Fancy a weekend away at one of Australia’s most exclusive resorts, hidden away at the end of a dirt track in a remote valley? Volkswagen’s Passat Alltrack is the car to get you there in suitable style.

The Alltrack has just cruised into town as a spin-off from the recently-introduced, all-new Passat range. Based on an ordinary wagon instead of being a dedicated SUV, it’s known as a soft-roader or crossover vehicle and shares its concept with the Subaru Outback and Volvo XC70.

Its price of $49,290 positions it in the middle of this trio and buys a wagon with premium style and comfort, plus the ability to easily conquer my expedition to Emirates One&Only resort in the Wolgan Valley, three hours west of Sydney.

A roundabout test route to Wolgan last week covered highway, backblocks bitumen and little-used gravel roads through the mountains. Emirates One&Only is set on a 2800-hectare conservation and wildlife reserve within the Greater Blue Mountains World Heritage Area.

Sounded on three sides by awesome, high sandstone walls typical of Blue Mountains scenery, the resort is an ultra-luxurious hideaway for a well-heeled few. Overnight accommodation for a couple costs around $2000, but they get a stand-alone villa rather than a hotel room, plus a private swimming pool.

The classy Alltrack looks at home here. It has a tougher stance than the common-or-garden Passat, with distinctive 18-inch alloy wheels, a 27.5 mm-extended ride height, different lower front grille and protective cladding all round the lower bodywork and wheel arches.

It walks the off-road talk with the only all-wheel drive system fitted to a Passat here – Volkswagen’s tried and true 4Motion – plus longitudinal and lateral differential locks, self-repairing Continental tyres, underbody protection and selectable off-road driving mode, which controls the responses of the hill-start and descent systems, traction control, transmission, braking and throttle to optimise tyre grip on loose surfaces.

Power comes from the existing Passat 2.0 litre turbodiesel, which delivers 140 kiloWatts and 40 Newtonmetres through a six-speed twin-clutch transmission. The Alltrack can tow a braked trailer and cargo weighing up to 2.2 tonnes, as much or more than many SUVs.

BlueMotion technology featuring engine idle-stop, brake-energy recuperation and coasting mode help limit average fuel consumption to 5.4 litres per 100 kms.

The Alltrack is loaded with almost every available active safety feature, from fatigue detection to tyre-pressure monitoring, reversing camera, multi-collision braking, city emergency braking, radar cruise control, rear-traffic warning and a couple more.

Occupants are cossetted in comfort as well as a safe cocoon.

There are leather seats, with electric adjustment for the driver, navigation, a power-operated tailgate and an info system loaded with Apple CarPlay and Android Auto to allow full smartphone integration.

An optional Luxury pack, priced at $3500, adds a sunroof, automatic parking, ambient cabin lighting and LED headlights which turn with the steering wheel to illuminate corners.

The interior is not only comfortable, but also practical. Cargo capacity is 630 litres with five people aboard. Fold the rear seats and load length is more than two metres.

Over several hundred kilometres of varied driving conditions, I found the Alltrack a comfortable and competent tourer. While the 4Motion system’s default bias is to the front wheels, it’s always working and re-directs torque front-to-rear or side-to-side instantly if the situation demands, whether on sealed or unsealed surfaces.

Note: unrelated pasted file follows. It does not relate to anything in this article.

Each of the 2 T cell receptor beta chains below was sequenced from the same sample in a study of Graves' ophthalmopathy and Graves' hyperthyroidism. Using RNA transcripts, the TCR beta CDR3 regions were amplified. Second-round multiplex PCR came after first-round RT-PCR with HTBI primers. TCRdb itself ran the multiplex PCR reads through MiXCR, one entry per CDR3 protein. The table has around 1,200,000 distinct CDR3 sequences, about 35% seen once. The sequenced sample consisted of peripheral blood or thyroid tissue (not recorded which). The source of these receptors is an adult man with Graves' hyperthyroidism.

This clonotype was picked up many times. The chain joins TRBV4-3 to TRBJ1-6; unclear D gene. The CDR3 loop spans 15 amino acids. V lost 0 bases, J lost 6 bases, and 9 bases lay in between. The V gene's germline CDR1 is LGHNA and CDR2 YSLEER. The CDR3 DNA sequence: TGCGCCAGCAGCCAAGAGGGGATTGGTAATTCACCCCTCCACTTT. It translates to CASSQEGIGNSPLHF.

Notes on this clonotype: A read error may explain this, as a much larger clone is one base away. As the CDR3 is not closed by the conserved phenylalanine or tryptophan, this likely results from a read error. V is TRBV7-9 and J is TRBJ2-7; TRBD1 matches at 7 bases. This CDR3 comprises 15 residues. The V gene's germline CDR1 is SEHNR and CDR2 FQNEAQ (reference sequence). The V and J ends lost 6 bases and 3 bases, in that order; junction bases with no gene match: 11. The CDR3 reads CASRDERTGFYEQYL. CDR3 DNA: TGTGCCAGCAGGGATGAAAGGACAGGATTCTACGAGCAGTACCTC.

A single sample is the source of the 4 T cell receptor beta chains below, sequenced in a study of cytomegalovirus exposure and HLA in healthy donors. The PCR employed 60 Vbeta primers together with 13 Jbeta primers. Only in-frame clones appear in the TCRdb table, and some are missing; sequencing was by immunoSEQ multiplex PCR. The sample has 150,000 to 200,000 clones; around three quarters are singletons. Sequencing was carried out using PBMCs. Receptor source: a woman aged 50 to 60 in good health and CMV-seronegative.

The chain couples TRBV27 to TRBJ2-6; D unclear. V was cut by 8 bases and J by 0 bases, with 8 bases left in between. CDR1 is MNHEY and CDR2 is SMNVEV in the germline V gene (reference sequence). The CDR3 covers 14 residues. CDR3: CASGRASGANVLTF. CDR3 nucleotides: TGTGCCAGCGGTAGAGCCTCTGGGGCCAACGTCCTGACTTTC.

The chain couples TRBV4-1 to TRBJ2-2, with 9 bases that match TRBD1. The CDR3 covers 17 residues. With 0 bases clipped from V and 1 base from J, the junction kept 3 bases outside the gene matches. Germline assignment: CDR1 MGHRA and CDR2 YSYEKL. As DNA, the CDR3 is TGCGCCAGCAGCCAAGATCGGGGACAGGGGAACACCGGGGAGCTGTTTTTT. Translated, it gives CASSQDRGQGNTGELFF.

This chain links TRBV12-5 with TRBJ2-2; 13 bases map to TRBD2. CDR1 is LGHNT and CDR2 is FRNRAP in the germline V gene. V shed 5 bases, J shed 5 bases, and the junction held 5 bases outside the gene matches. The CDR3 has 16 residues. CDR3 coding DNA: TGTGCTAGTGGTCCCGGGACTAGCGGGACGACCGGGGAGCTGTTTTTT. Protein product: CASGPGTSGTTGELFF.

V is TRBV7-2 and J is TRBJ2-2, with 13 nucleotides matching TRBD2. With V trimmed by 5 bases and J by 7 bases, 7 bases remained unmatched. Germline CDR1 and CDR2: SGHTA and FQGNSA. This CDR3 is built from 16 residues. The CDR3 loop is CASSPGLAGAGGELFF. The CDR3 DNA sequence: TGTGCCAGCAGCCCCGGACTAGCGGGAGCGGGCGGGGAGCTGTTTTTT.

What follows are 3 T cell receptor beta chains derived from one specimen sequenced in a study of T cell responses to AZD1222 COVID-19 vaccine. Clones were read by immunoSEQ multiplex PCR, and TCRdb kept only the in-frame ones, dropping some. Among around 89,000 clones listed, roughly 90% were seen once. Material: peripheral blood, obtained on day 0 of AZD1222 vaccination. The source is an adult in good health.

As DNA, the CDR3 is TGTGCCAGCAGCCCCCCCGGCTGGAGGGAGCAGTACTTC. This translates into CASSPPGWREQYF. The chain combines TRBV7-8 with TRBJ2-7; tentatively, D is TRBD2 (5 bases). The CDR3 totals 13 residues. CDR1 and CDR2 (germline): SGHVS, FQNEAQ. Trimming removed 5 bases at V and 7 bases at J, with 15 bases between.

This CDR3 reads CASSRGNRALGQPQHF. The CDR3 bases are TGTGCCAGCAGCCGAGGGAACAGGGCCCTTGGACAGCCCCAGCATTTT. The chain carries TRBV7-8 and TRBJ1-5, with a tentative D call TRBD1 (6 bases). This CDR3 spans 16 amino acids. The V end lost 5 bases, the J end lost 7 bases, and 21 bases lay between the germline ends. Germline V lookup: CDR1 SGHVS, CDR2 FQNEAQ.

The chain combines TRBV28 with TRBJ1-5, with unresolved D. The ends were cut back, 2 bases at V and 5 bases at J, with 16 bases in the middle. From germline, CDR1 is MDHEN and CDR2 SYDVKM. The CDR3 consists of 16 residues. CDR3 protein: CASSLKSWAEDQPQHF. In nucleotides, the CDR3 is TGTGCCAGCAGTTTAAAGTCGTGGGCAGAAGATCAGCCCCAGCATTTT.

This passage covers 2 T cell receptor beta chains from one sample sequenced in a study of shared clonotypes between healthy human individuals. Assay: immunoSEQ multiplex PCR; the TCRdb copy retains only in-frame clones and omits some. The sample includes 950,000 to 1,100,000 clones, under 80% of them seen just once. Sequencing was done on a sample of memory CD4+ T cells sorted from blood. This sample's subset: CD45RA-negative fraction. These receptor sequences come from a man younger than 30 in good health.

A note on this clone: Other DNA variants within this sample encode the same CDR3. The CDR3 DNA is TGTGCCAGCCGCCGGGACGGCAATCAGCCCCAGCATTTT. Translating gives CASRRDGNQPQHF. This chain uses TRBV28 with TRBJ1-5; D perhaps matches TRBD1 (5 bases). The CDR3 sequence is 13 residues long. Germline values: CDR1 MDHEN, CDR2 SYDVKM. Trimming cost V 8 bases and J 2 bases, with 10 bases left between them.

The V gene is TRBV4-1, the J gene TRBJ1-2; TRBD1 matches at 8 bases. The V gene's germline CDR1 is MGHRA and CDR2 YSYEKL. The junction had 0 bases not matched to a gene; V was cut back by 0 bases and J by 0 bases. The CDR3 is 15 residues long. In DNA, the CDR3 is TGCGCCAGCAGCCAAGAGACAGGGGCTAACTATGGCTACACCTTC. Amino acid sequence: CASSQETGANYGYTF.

self-repairing Continental tyres, underbody protection and selectable off-road driving mode, which controls the responses of the hill-start and descent systems, traction control, transmission, braking and throttle to optimise tyre grip on loose surfaces.

Power comes from the existing Passat 2.0 litre turbodiesel, which delivers 140 kiloWatts and 40 Newtonmetres through a six-speed twin-clutch transmission. The Alltrack can tow a braked trailer and cargo weighing up to 2.2 tonnes, as much or more than many SUVs.

BlueMotion technology featuring engine idle-stop, brake-energy recuperation and coasting mode help limit average fuel consumption to 5.4 litres per 100 kms.

The Alltrack is loaded with almost every available active safety feature, from fatigue detection to tyre-pressure monitoring, reversing camera, multi-collision braking, city emergency braking, radar cruise control, rear-traffic warning and a couple more.

Occupants are cossetted in comfort as well as a safe cocoon.

There are leather seats, with electric adjustment for the driver, navigation, a power-operated tailgate and an info system loaded with Apple CarPlay and Android Auto to allow full smartphone integration.

An optional Luxury pack, priced at $3500, adds a sunroof, automatic parking, ambient cabin lighting and LED headlights which turn with the steering wheel to illuminate corners.

The interior is not only comfortable, but also practical. Cargo capacity is 630 litres with five people aboard. Fold the rear seats and load length is more than two metres.

Over several hundred kilometres of varied driving conditions, I found the Alltrack a comfortable and competent tourer. While the 4Motion system’s default bias is to the front wheels, it’s always working and re-directs torque front-to-rear or side-to-side instantly if the situation demands, whether on sealed or unsealed surfaces.

This engenders confidence, although I was surprised that the car felt a little loose on some gravel roads, despite off-road mode being selected.

The appeal of crossovers like the Passat Alltrack is that they drive and look more like a car than an SUV, while providing as much off-road capability as most drivers will truly ever need.

It’s a classy carriage, whether the need for adventure extends to a posh bush hideaway or the rough ‘n’ tough of the daily commute.